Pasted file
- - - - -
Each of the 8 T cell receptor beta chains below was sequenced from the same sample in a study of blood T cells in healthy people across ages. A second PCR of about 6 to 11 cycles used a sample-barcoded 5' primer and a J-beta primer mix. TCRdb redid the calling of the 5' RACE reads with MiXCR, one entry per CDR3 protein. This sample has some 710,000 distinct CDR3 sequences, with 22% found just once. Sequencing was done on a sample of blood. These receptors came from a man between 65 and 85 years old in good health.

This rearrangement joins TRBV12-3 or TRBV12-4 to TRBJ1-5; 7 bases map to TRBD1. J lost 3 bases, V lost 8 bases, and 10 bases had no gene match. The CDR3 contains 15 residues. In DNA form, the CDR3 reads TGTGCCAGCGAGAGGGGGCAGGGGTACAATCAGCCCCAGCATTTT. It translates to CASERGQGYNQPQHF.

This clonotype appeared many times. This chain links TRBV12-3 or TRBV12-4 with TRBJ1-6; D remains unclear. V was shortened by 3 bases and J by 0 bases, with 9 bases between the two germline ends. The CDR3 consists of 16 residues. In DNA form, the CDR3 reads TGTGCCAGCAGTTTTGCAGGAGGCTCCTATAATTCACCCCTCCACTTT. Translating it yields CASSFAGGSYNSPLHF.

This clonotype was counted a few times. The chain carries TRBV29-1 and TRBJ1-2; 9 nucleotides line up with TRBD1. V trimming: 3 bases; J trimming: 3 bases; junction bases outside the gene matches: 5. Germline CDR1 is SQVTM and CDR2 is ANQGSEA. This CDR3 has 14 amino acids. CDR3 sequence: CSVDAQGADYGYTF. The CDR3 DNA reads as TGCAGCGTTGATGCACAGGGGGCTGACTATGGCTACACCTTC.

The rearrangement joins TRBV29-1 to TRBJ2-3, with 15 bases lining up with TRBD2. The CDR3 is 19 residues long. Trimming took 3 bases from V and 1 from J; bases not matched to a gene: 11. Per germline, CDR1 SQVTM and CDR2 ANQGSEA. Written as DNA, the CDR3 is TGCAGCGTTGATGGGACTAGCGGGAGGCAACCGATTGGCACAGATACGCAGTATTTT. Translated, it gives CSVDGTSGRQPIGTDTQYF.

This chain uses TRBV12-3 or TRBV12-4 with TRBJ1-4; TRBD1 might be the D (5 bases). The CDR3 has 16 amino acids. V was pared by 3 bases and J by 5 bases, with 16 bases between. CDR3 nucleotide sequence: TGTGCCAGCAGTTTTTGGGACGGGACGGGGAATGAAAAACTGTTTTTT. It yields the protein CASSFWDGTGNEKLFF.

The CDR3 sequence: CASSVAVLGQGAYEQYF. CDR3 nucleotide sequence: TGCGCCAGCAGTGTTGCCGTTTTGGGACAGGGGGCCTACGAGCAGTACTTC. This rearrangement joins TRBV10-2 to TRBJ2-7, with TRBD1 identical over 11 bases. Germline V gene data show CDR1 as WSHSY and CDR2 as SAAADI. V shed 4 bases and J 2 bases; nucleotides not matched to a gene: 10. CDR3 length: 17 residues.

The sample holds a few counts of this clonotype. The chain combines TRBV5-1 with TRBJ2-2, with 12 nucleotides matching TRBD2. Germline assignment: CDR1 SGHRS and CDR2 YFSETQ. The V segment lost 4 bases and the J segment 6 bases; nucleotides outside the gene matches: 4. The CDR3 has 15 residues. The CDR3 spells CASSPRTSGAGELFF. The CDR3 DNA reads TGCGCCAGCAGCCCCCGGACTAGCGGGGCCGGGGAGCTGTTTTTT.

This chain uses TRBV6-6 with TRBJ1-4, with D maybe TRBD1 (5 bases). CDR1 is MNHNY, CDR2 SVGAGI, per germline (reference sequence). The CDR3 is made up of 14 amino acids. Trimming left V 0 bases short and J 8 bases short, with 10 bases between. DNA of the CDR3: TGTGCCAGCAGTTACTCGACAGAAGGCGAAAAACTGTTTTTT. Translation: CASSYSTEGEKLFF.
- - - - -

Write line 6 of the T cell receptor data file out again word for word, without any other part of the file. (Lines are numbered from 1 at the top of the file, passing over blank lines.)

This chain uses TRBV12-3 or TRBV12-4 with TRBJ1-4; TRBD1 might be the D (5 bases). The CDR3 has 16 amino acids. V was pared by 3 bases and J by 5 bases, with 16 bases between. CDR3 nucleotide sequence: TGTGCCAGCAGTTTTTGGGACGGGACGGGGAATGAAAAACTGTTTTTT. It yields the protein CASSFWDGTGNEKLFF.